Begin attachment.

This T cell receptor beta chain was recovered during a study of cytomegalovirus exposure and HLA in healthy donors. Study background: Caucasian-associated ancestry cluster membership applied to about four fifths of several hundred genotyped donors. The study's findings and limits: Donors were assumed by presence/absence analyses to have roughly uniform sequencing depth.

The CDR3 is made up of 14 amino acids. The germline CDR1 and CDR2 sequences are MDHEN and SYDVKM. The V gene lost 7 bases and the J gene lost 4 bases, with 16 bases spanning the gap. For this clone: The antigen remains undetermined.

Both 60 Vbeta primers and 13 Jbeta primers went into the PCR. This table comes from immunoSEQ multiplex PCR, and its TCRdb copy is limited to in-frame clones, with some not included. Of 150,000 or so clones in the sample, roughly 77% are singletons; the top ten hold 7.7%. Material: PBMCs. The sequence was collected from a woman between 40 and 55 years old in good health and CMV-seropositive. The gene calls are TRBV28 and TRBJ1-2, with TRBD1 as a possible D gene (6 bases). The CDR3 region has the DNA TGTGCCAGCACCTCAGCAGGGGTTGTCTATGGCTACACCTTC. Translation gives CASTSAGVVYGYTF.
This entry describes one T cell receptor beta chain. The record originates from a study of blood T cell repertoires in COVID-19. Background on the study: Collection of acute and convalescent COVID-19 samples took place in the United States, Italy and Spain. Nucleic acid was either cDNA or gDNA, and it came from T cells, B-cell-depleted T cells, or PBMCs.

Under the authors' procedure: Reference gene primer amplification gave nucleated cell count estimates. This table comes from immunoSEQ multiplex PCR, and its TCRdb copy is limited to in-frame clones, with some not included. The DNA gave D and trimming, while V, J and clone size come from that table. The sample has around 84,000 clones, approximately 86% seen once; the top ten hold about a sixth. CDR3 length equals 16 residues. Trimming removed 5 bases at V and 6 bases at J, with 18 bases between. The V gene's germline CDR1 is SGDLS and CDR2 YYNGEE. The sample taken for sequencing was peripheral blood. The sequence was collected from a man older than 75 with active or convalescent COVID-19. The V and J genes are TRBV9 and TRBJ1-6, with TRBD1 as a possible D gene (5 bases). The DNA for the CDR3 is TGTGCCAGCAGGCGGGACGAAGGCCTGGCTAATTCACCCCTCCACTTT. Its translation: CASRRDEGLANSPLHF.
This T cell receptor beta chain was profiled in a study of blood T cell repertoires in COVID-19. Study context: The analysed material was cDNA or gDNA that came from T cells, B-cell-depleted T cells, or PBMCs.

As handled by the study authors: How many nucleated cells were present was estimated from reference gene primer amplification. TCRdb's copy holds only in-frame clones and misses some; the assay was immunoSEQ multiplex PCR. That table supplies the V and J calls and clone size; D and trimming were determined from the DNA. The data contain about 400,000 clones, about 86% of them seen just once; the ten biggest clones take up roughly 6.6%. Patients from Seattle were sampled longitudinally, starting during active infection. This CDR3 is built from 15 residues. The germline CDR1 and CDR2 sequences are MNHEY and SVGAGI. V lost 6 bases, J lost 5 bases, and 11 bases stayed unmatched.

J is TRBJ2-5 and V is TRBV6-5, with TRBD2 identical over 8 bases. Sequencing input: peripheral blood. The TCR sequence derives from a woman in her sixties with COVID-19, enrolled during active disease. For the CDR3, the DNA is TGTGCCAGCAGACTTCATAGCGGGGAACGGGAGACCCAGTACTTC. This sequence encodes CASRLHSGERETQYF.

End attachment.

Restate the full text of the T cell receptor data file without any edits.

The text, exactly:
This T cell receptor beta chain was recovered during a study of cytomegalovirus exposure and HLA in healthy donors. Study background: Caucasian-associated ancestry cluster membership applied to about four fifths of several hundred genotyped donors. The study's findings and limits: Donors were assumed by presence/absence analyses to have roughly uniform sequencing depth.

The CDR3 is made up of 14 amino acids. The germline CDR1 and CDR2 sequences are MDHEN and SYDVKM. The V gene lost 7 bases and the J gene lost 4 bases, with 16 bases spanning the gap. For this clone: The antigen remains undetermined.

Both 60 Vbeta primers and 13 Jbeta primers went into the PCR. This table comes from immunoSEQ multiplex PCR, and its TCRdb copy is limited to in-frame clones, with some not included. Of 150,000 or so clones in the sample, roughly 77% are singletons; the top ten hold 7.7%. Material: PBMCs. The sequence was collected from a woman between 40 and 55 years old in good health and CMV-seropositive. The gene calls are TRBV28 and TRBJ1-2, with TRBD1 as a possible D gene (6 bases). The CDR3 region has the DNA TGTGCCAGCACCTCAGCAGGGGTTGTCTATGGCTACACCTTC. Translation gives CASTSAGVVYGYTF.
This entry describes one T cell receptor beta chain. The record originates from a study of blood T cell repertoires in COVID-19. Background on the study: Collection of acute and convalescent COVID-19 samples took place in the United States, Italy and Spain. Nucleic acid was either cDNA or gDNA, and it came from T cells, B-cell-depleted T cells, or PBMCs.

Under the authors' procedure: Reference gene primer amplification gave nucleated cell count estimates. This table comes from immunoSEQ multiplex PCR, and its TCRdb copy is limited to in-frame clones, with some not included. The DNA gave D and trimming, while V, J and clone size come from that table. The sample has around 84,000 clones, approximately 86% seen once; the top ten hold about a sixth. CDR3 length equals 16 residues. Trimming removed 5 bases at V and 6 bases at J, with 18 bases between. The V gene's germline CDR1 is SGDLS and CDR2 YYNGEE. The sample taken for sequencing was peripheral blood. The sequence was collected from a man older than 75 with active or convalescent COVID-19. The V and J genes are TRBV9 and TRBJ1-6, with TRBD1 as a possible D gene (5 bases). The DNA for the CDR3 is TGTGCCAGCAGGCGGGACGAAGGCCTGGCTAATTCACCCCTCCACTTT. Its translation: CASRRDEGLANSPLHF.
This T cell receptor beta chain was profiled in a study of blood T cell repertoires in COVID-19. Study context: The analysed material was cDNA or gDNA that came from T cells, B-cell-depleted T cells, or PBMCs.

As handled by the study authors: How many nucleated cells were present was estimated from reference gene primer amplification. TCRdb's copy holds only in-frame clones and misses some; the assay was immunoSEQ multiplex PCR. That table supplies the V and J calls and clone size; D and trimming were determined from the DNA. The data contain about 400,000 clones, about 86% of them seen just once; the ten biggest clones take up roughly 6.6%. Patients from Seattle were sampled longitudinally, starting during active infection. This CDR3 is built from 15 residues. The germline CDR1 and CDR2 sequences are MNHEY and SVGAGI. V lost 6 bases, J lost 5 bases, and 11 bases stayed unmatched.

J is TRBJ2-5 and V is TRBV6-5, with TRBD2 identical over 8 bases. Sequencing input: peripheral blood. The TCR sequence derives from a woman in her sixties with COVID-19, enrolled during active disease. For the CDR3, the DNA is TGTGCCAGCAGACTTCATAGCGGGGAACGGGAGACCCAGTACTTC. This sequence encodes CASRLHSGERETQYF.